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I was trying to answer a question on skeptics.stackexchange.com, where we found this paragraph in a scientific report:

This compares to 1,374 tons per day statewide for passenger cars. While reductions from gasoline SI marine engines are not included in California’s SIP as a planned measure for meeting attainment goals, the impact of outboard and personal watercraft engines on the state’s total emissions inventory makes control of this category of emissions necessary. Table 1 lists the relative contribution of outboard and personal watercraft exhaust emissions in California in tons per day. As a comparison to other sources, the exhaust emissions from two hours of personal watercraft operation is equivalent to the emissions from a 1998 passenger car operated over 100,000 miles.

The sentence in bold created a lot of confusion, since Stienstra (1998) wrote an article, cited the report and paraphrased it like this:

The state Air Resources Board is also considering taking statewide action against personal watercraft, after a staff report said that two hours of exhaust emissions from a Jet Ski is equivalent to the emissions created by driving a 1998 automobile 100,000 miles.

While users in skeptics.stackexchange.com interpreted as:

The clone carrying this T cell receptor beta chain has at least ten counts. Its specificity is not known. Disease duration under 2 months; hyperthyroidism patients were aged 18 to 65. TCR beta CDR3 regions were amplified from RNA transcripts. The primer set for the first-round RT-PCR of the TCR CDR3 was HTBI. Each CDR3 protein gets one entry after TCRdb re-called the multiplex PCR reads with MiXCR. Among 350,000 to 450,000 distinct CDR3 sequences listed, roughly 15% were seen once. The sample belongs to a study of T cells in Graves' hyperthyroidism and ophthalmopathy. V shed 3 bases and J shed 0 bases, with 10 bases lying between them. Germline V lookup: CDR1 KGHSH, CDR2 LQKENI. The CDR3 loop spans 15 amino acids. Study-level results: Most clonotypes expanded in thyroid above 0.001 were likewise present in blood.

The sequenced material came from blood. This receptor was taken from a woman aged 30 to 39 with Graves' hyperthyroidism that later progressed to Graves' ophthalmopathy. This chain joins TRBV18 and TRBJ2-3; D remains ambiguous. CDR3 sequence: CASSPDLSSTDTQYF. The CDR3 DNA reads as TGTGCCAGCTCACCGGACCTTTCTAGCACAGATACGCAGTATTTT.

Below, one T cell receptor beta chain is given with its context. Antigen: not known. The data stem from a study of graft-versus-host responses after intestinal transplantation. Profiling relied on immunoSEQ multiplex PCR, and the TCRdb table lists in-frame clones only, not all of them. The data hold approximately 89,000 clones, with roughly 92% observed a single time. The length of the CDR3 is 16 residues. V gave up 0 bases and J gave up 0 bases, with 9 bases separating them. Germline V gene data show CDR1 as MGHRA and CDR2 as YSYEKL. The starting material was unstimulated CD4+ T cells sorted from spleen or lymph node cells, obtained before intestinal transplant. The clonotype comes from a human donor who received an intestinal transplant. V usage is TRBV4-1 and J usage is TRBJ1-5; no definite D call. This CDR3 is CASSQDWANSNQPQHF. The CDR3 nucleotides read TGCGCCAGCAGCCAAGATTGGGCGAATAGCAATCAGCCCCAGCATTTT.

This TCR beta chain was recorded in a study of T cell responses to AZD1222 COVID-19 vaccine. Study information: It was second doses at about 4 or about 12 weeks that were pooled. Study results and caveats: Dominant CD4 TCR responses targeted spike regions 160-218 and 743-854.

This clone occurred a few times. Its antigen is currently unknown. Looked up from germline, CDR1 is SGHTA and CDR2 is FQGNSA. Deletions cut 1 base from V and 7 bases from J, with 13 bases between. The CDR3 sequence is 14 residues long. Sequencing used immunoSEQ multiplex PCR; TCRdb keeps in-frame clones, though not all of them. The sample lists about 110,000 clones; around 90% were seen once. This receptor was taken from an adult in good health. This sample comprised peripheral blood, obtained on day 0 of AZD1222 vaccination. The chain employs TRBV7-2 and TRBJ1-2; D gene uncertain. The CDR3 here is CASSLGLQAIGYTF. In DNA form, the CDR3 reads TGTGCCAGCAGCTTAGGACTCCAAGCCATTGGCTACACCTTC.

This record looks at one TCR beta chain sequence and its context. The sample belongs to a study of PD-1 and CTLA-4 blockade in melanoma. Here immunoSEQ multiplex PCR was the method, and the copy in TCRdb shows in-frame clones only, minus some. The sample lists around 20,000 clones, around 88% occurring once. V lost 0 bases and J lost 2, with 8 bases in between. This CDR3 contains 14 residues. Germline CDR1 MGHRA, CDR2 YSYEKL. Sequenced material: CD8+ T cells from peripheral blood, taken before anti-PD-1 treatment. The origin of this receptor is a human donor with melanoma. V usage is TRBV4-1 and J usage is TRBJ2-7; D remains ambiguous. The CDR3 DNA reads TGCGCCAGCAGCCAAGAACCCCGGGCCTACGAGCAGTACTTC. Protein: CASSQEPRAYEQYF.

Two hours of use of a jet-ski produces the same pollution as two hours of driving a 1998 car with 100,000 miles on the clock. (And not driving a 100,000 miles with that car).

Another user here found another interpretation:

All the watercrafts operating in California together produce in 2 hours the same pollution as one car driven 100,000 km.

Is Stienstra (1998)'s interpretation the intended meaning and why? Could we be 100% sure?


Stienstra, T. (1998, Jul 08). U.S. park service seeks ban on jet skis 950 square miles of bay area waters would be affected. San Francisco Examiner. Retrieved from http://search.proquest.com/docview/270486538?accountid=8555

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    "Driving a car 100,000 miles" seems to me to be the clear interpretation, and used specifically to emphasize the pollution produced by the watercraft. I see no justification for the "driving a car with a lot of miles on it". – Dan Bron Sep 4 '14 at 14:08
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    Stienstra's interpretation is the intended meaning. As to which interpretation is more convenient (I suppose you mean to your cause?) is really neither here nor there. You can be sure by making some calculations using some of the numbers in the tables provided in the report. – Jim Sep 4 '14 at 14:08
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    @DanBron, but it seems illogical that a jet ski produce as much pollution in an hour only as a car does in 100,000km (probably thousands of hours driving). – George Chalhoub Sep 4 '14 at 14:19
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    arb.ca.gov/emfac for some data. @georgechalhoub- I think that's the point of the report. PWC emissions are outrageous and something needs to be done about it. – Jim Sep 4 '14 at 14:21